Minister John Dawkins' controversial reforms to tertiary education that commenced in 1988 had a huge impact on art schools in Australia in the drive to establish a unified national system. Most of the art schools lacked the scale to stand alone and lost any semblance of autonomy as they were forced into unions with universities. A rare exception is the National Art School in Sydney, traditionally known as East Sydney Tech and tracing its origins back to the Sydney Mechanics' School of Arts in 1843. It staved over many years attempts to be taken over or amalgamated and remains an independent art school with ongoing funding guaranteed by the NSW government as a State Significant Organisation.
The West Australian artist and teacher, Paul Uhlmann, reflecting on the transition from an independent art school system to one subsumed within a university, observed, "Many art schools struggle to be understood, struggle for identity and autonomy within the framework and hierarchy of a university; for example, the particular languages of making through painting or graphic means are not readily understood as being valid modes of knowledge production in their own right."
Presently there are about 39 art schools throughout Australia operating within universities. The largest of these is RMIT with 6537 undergraduate and postgraduate students and the smallest, Charles Darwin university with a total of 161 students. Su Baker, a long-term Chair of the Australian Council of University Art and Design Schools, observed in 2018, "In the last decade we have seen art schools morph into the institutional shape of their host university and in some cases the radical destruction of many of these once active institutions."
The loss of identity within the broader university context has affected art schools on many levels. Similar strictures are now applied to an art school as to the broader university community with requirements for many of the staff to hold PhD qualifications, to teach similar class sizes as across the university and to have similar accountability and evaluation procedures for staff and students. Operating within a university, rather than a College of Advanced Education or a TAFE, did enable a member of staff to be promoted to the more senior academic ranks with the accompanying shift in administrative responsibilities. This also added considerably to the staff budget of the institution.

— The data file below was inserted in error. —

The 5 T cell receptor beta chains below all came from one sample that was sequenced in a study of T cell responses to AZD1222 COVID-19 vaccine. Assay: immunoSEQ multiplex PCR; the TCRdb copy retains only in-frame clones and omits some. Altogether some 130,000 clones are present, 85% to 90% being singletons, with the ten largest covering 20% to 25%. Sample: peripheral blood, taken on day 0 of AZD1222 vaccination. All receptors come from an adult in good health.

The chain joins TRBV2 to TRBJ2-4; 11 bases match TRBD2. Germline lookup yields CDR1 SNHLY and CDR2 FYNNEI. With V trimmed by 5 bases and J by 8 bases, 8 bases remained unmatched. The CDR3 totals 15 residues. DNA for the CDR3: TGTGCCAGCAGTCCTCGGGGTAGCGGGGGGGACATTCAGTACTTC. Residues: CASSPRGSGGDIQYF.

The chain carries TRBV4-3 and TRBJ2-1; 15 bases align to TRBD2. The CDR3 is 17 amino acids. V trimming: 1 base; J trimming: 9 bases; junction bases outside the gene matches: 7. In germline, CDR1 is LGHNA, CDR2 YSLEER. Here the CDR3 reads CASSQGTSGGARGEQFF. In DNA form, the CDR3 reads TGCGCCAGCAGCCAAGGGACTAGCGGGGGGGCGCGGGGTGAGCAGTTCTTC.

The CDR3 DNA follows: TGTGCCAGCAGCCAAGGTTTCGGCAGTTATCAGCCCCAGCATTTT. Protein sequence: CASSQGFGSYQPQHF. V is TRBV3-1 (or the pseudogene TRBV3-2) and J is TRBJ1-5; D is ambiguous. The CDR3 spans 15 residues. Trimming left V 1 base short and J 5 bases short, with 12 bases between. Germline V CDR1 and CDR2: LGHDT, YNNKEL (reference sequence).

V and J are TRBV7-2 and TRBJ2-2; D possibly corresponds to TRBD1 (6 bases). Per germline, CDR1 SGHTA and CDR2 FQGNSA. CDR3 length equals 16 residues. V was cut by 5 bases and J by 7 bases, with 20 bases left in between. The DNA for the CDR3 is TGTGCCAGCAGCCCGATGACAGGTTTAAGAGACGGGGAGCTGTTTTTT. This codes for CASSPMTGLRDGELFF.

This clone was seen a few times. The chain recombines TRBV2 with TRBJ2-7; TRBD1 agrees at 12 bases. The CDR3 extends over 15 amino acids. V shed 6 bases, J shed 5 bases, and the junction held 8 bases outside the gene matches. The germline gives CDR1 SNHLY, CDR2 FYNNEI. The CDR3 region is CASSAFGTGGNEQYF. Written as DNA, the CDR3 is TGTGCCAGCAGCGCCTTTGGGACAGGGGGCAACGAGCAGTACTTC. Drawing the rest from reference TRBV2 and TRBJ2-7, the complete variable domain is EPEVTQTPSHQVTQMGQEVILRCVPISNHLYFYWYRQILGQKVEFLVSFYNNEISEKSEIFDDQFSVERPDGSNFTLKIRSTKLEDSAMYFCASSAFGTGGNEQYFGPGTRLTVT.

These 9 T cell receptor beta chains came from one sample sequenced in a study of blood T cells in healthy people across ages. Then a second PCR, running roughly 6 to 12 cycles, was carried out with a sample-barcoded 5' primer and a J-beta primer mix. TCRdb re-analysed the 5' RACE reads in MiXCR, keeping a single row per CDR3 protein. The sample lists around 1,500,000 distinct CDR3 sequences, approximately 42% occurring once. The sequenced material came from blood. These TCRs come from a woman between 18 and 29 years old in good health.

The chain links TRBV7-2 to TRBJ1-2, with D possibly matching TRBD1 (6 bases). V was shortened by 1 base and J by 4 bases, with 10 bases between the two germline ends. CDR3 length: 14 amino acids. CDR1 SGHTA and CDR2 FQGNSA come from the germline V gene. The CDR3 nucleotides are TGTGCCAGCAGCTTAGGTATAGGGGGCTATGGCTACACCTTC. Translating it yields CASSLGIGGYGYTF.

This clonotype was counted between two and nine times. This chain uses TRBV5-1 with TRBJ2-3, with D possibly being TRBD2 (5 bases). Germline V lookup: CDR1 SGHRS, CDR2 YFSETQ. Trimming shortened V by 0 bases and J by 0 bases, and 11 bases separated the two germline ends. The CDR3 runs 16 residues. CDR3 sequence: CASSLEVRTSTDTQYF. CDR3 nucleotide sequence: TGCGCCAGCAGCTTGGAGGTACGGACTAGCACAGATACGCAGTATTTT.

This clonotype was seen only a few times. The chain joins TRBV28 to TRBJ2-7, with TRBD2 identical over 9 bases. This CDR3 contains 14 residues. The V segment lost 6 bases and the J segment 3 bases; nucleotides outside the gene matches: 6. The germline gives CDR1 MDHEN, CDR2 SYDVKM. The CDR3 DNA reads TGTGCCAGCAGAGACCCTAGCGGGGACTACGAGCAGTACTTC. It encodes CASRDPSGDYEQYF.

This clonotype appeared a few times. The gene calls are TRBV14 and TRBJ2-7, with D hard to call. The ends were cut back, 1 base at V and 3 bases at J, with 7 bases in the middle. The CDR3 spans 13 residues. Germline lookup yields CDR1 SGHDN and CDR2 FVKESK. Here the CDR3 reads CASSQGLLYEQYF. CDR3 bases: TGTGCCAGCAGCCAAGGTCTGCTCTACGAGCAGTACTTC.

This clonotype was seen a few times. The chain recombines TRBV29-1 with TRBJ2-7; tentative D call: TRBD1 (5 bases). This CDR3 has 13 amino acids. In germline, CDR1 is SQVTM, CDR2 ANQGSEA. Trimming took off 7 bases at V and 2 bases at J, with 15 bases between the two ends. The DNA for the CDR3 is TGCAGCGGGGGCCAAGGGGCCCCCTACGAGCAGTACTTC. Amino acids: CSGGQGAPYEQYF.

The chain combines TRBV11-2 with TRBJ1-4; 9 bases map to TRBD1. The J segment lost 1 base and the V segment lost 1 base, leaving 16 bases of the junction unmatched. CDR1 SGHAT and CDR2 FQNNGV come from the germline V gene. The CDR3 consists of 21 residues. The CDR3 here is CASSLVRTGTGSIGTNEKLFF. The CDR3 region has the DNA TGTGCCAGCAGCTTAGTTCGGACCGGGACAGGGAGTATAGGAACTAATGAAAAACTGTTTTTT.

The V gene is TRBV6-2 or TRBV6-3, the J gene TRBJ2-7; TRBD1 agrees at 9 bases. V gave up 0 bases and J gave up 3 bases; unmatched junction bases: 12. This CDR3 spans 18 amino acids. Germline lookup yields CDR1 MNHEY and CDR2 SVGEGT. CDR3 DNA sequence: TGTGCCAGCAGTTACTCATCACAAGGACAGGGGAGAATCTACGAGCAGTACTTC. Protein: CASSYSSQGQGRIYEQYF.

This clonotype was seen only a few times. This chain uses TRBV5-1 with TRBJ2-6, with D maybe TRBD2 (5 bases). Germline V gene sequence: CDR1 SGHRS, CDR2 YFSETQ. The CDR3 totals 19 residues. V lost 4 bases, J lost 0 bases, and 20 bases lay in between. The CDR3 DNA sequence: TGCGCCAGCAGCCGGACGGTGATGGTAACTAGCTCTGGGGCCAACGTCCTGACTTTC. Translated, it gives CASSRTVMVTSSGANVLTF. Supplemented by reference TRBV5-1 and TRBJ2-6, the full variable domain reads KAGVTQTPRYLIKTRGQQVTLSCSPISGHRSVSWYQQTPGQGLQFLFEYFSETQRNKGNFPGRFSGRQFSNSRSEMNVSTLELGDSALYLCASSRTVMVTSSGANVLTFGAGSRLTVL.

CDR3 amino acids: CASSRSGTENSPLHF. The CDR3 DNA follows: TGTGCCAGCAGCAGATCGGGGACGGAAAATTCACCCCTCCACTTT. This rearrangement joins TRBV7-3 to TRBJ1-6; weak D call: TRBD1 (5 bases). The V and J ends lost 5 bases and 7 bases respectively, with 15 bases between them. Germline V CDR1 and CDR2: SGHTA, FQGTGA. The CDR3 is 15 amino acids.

The economic realities within the universities now applied to art schools and the central university administration was forced into tough decisions whether to cut resources to their affiliated art school or to one of their more traditional discipline areas. Frequently it was the art school that suffered first and workshops that traditionally required four or five members of staff were forced to make do with one or two, Ten years ago, printmaking workshops in art schools had a number of teachers plus technical assistants, today they are lucky to have more than one full-time member of staff. Similar observations can be made about many ceramic workshops.
When the Minister for Education in Scott Morrison's federal government, Dan Tehan, announced his proposed Job-ready graduates package in June 2020 with a proposed massive hike in student fees for humanities and arts students, this was a major blow for universities in general and art schools in particular. Most Australian universities were already in a financially weakened state following the impact of COVID-19 on their existing revenue stream. The Job-ready package has been introduced to parliament and now has been referred to the Senate Education and Employment Legislation Committee with a report due September 25, 2020. If passed, it will force many universities to make difficult decisions in the process of balancing the books.
Art schools, through the Australian Council of University Art and Design Schools, immediately responded to this package by diplomatically stating: "Humanities course funding will certainly be impacted by the proposed changes, with a much higher student contribution (and increase in the overall funding to universities). While the creative arts may not experience such a negative impact, we acknowledge the high value of humanities and arts subjects to our sector and to society. Those proposed changes may have devastating consequences yet to be determined not only for the individual, but for the nation."